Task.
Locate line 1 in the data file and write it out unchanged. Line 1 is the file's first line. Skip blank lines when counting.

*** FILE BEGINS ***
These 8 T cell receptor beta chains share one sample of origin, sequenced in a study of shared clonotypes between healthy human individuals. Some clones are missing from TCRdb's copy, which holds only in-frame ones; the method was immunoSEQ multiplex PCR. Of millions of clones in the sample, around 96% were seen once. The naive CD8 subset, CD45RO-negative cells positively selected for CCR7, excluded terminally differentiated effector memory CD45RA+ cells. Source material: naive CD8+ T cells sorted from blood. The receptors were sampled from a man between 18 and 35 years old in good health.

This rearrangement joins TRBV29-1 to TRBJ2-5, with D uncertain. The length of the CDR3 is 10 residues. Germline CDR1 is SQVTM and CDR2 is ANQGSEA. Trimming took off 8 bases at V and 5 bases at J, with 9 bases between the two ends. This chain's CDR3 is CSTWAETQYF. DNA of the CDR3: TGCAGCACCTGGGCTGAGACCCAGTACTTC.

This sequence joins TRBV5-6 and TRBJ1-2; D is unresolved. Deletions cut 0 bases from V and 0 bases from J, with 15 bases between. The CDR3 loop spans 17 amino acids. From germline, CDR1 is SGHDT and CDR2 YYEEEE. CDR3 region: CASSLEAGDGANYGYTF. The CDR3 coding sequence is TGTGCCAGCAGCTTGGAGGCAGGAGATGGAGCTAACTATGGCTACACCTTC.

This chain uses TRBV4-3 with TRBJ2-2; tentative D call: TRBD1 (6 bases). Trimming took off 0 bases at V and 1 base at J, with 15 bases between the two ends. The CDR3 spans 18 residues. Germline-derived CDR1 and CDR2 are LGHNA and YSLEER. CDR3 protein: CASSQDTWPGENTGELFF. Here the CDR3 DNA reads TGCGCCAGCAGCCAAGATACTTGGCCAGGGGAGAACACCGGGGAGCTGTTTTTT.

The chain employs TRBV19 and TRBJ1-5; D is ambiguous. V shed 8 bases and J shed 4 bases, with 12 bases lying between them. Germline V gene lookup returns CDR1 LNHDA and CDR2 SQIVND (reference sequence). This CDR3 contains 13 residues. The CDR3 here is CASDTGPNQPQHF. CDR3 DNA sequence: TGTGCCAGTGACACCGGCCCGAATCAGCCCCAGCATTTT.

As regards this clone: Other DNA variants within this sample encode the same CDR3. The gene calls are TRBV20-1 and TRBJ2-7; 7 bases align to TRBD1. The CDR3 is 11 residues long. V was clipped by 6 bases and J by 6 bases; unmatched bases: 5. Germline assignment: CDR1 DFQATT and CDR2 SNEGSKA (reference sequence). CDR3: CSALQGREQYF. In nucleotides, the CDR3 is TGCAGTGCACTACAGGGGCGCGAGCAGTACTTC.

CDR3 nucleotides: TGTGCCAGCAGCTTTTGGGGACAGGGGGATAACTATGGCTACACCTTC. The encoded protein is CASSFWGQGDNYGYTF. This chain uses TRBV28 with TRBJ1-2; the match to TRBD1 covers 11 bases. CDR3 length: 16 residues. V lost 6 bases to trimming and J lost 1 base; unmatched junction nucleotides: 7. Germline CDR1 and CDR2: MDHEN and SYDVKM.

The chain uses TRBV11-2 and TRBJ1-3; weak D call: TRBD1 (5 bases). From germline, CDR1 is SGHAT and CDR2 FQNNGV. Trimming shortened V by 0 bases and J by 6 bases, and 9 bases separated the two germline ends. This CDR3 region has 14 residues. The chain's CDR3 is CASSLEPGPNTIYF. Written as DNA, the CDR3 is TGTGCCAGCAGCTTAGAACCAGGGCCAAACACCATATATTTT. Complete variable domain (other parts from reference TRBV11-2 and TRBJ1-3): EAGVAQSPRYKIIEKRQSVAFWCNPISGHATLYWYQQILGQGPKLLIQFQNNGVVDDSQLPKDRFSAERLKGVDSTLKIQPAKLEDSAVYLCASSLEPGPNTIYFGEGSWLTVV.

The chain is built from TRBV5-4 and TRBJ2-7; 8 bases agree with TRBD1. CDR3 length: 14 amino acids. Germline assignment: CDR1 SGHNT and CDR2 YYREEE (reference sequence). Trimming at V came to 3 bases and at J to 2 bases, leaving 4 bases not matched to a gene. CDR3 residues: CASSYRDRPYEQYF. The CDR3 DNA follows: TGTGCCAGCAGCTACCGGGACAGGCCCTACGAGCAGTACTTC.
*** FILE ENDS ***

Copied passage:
These 8 T cell receptor beta chains share one sample of origin, sequenced in a study of shared clonotypes between healthy human individuals. Some clones are missing from TCRdb's copy, which holds only in-frame ones; the method was immunoSEQ multiplex PCR. Of millions of clones in the sample, around 96% were seen once. The naive CD8 subset, CD45RO-negative cells positively selected for CCR7, excluded terminally differentiated effector memory CD45RA+ cells. Source material: naive CD8+ T cells sorted from blood. The receptors were sampled from a man between 18 and 35 years old in good health.